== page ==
The United States total was $291,710,957, making it the second highest grossing film of 2005 behind Star Wars Episode III: Revenge of the Sith and surpassing the gross of Harry Potter and the Goblet of Fire (Source: Boxofficemojo). The worldwide total was $744,783,957 as of July 30, 2006. The Lion, the Witch, and the Wardrobe was the highest-grossing live action film and the third highest-grossing film overall in Disney company history before being passed in 2006 by Pirates of the Caribbean: Dead Man's Chest.

* The film is currently 76% fresh on Rotten Tomatoes and 139 of the listed 183 reviews are positive, with an average rating of 7/10. User reviews are at 82%.
* Google's web crawler has logged 86 reviews throughout the Internet (as of December 29, 2005) with a projected average rating of 3.7/5 stars.
* Roger Ebert gave the film 3/4 stars.
* Ebert and Roeper gave the movie "Two Thumbs Up".
* Duane Dudak of the Milwaukee Journal Sentinel gave the movie 3/4 stars.
* Stuart Klawans of The Nation said, "All ticket buyers will get their money's worth."
* Elizabeth Weitzman of New York Daily News gave it 4/4 stars and said: "A generation-spanning journey that feels both comfortingly familiar and excitingly original."
* Metacritic gives the movie a 7.6, based on 38 reviews.
* Kit Bowen ( gives this film 3/4 stars.
* The film has a 7.3 rating in IMDb with over 50,000 votes.

* John Anderson from Newsday stated that: "…there's a deliberateness, a fastidiousness and a lack of daring and vision that marks the entire operation." He rated the movie with two and a half stars.

* Cynthia Fuchs from PopMatters wrote: "…the children's indoctrination seems less charming. They are warriors, drawn into killing and a general faith in militarism, into the sense that wars might solve problems, or at the least, beat them into submission." She gave the movie two and a half stars.

The DVD for The Chronicles of Narnia: The Lion, The Witch, and The Wardrobe was released on April 4, 2006. It is available in a standard one-disc set (with separate fullscreen and widescreen editions), and a deluxe widescreen two-disc boxed set with additional artwork and other materials from Disney and Walden Media. The DVD sold four million copies on its first day of release and overtook Harry Potter and the Goblet of Fire to become the top selling DVD in North America for 2006.

Disney made a four-disc DVD release of an extended cut of the film. It was released on December 12, 2006 and was available commercially until January 31, 2007, after which Disney put the DVD on moratorium. The extended cut of the film runs approximately 150 minutes, including an extended version of the climactic battle scene. The set also has all the features previously released on the two-disc special edition. The two further discs include a segment called "The Dreamer of Narnia," a previously unreleased feature length film about C. S. Lewis, and additional production featurettes. Most of the extended footage, besides the extended battle sequence, are just longer shots of Narnia and footage of the Pevensies walking in Narnia.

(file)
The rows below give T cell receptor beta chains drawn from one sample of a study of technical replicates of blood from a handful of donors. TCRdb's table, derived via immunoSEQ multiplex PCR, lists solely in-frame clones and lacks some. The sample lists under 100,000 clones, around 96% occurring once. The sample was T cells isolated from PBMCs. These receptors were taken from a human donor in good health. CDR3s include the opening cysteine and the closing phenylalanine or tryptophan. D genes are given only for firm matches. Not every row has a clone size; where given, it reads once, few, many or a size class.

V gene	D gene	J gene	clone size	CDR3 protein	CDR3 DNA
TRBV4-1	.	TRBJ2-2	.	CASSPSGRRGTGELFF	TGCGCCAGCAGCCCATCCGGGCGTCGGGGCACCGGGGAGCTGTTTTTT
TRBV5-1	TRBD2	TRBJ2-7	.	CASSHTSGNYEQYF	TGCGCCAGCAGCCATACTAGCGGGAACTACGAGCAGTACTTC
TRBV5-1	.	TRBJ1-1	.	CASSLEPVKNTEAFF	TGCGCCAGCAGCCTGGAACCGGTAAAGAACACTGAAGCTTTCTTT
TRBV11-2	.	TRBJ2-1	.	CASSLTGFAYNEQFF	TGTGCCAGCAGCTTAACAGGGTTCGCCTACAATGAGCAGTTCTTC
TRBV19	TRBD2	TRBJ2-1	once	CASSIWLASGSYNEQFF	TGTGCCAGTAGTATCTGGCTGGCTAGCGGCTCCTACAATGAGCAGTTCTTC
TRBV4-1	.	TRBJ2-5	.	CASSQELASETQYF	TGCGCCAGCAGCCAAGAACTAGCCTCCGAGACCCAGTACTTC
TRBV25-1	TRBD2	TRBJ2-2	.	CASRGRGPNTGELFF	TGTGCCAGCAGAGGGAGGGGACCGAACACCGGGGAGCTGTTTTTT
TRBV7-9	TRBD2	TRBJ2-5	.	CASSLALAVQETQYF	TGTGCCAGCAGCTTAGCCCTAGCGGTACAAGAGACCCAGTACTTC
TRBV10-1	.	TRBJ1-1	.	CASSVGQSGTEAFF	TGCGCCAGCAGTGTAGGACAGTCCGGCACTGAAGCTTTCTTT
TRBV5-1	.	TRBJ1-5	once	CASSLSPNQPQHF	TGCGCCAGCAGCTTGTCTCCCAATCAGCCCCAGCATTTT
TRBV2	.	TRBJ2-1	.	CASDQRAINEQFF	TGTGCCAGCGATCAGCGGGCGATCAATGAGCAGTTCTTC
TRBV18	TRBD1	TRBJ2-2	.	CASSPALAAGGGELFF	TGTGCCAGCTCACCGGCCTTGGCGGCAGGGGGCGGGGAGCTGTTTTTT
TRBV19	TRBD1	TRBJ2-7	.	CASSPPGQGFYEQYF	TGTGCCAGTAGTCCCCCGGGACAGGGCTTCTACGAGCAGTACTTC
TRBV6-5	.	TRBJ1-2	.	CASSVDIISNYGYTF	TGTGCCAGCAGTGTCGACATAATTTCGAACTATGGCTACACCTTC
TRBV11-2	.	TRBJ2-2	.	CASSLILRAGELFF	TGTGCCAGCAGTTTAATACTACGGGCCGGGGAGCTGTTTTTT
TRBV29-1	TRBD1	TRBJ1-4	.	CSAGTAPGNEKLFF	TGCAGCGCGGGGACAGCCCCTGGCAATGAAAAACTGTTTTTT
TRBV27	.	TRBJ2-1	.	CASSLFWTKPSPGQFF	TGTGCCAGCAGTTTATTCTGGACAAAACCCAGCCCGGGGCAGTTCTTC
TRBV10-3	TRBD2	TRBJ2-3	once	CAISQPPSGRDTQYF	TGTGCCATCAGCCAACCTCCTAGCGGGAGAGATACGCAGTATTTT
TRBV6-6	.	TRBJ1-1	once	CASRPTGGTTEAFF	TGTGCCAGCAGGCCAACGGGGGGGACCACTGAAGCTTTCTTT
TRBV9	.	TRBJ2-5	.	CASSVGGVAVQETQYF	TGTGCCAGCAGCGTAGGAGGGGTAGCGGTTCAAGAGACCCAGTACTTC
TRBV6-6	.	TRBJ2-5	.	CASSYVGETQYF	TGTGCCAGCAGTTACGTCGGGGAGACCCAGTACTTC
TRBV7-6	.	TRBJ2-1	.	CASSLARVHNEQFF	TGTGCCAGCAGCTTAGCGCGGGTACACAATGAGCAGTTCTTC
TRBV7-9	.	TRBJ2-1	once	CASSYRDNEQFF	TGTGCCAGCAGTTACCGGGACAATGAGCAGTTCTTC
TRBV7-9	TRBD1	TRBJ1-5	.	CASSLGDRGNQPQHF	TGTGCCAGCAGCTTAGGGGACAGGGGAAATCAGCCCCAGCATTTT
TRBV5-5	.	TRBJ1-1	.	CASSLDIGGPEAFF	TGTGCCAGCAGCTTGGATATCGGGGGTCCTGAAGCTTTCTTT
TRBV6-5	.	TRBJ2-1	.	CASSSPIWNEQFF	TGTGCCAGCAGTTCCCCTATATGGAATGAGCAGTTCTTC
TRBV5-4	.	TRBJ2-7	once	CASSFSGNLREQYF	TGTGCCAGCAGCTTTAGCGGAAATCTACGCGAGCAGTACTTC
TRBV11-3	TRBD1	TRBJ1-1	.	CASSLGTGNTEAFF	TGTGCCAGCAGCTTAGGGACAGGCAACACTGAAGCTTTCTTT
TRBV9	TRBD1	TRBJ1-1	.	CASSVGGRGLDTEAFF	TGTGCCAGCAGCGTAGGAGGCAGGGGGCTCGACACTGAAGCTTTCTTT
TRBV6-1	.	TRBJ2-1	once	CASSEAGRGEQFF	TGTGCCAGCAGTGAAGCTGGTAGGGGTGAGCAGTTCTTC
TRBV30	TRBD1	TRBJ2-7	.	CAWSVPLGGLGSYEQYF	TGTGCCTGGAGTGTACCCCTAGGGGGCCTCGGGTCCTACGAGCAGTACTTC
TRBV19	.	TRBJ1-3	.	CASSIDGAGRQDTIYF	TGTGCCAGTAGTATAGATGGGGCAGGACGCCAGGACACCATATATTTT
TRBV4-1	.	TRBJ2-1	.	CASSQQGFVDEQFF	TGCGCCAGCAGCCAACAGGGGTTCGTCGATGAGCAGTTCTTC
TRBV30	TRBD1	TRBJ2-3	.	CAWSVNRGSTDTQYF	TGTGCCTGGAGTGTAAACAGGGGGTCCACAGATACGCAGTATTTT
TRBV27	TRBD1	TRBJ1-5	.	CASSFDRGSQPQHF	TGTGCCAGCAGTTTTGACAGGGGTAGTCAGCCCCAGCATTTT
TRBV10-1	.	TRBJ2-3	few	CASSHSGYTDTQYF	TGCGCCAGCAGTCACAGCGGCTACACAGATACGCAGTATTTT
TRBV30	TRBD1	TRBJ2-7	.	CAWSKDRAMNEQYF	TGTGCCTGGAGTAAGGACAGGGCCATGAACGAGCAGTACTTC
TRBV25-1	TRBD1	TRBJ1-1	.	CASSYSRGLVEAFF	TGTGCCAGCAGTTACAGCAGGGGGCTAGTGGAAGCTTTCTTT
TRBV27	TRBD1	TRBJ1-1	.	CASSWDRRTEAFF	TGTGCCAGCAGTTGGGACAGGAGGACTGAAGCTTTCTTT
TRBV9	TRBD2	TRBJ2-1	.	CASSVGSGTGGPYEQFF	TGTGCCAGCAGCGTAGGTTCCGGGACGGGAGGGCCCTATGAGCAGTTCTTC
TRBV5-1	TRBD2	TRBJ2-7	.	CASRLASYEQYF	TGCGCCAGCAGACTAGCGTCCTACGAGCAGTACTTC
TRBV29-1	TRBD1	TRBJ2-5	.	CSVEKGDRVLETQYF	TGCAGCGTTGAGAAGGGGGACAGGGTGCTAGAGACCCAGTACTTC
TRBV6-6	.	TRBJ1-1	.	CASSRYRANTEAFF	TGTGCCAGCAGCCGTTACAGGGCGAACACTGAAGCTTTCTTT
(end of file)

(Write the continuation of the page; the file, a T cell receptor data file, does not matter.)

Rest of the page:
Prince Caspian is scheduled to be released on May 16, 2008. William Moseley, Anna Popplewell, Skandar Keynes, Georgie Henley and Liam Neeson will return, and Andrew Adamson will return as director. The script for the film was done before the release of The Lion, the Witch and the Wardrobe, and filming has begun in New Zealand, later moving to the Czech Republic and Slovenia. British visual effects companies are working on the film.Permission is granted to copy, distribute and/or modify this document under the terms of the GNU Free Documentation License, Version 1.2 or any later version published by the Free Software Foundation; with no Invariant Sections, with no Front-Cover Texts, and with no Back-Cover Texts.
Virtual Magic is a human knowledge database blog. Text Based On Information From Wikipedia, Under The GNU Free Documentation License. Copyright (c) 2007 Virtual Magic. Permission is granted to copy, distribute and/or modify this document under the terms of the GNU Free Documentation License, Version 1.1 or any later version published by the Free Software Foundation; with no Invariant Sections, no Front-Cover Texts and no Back-Cover Texts. A copy of the license is included in the section entitled "GNU Free Documentation License".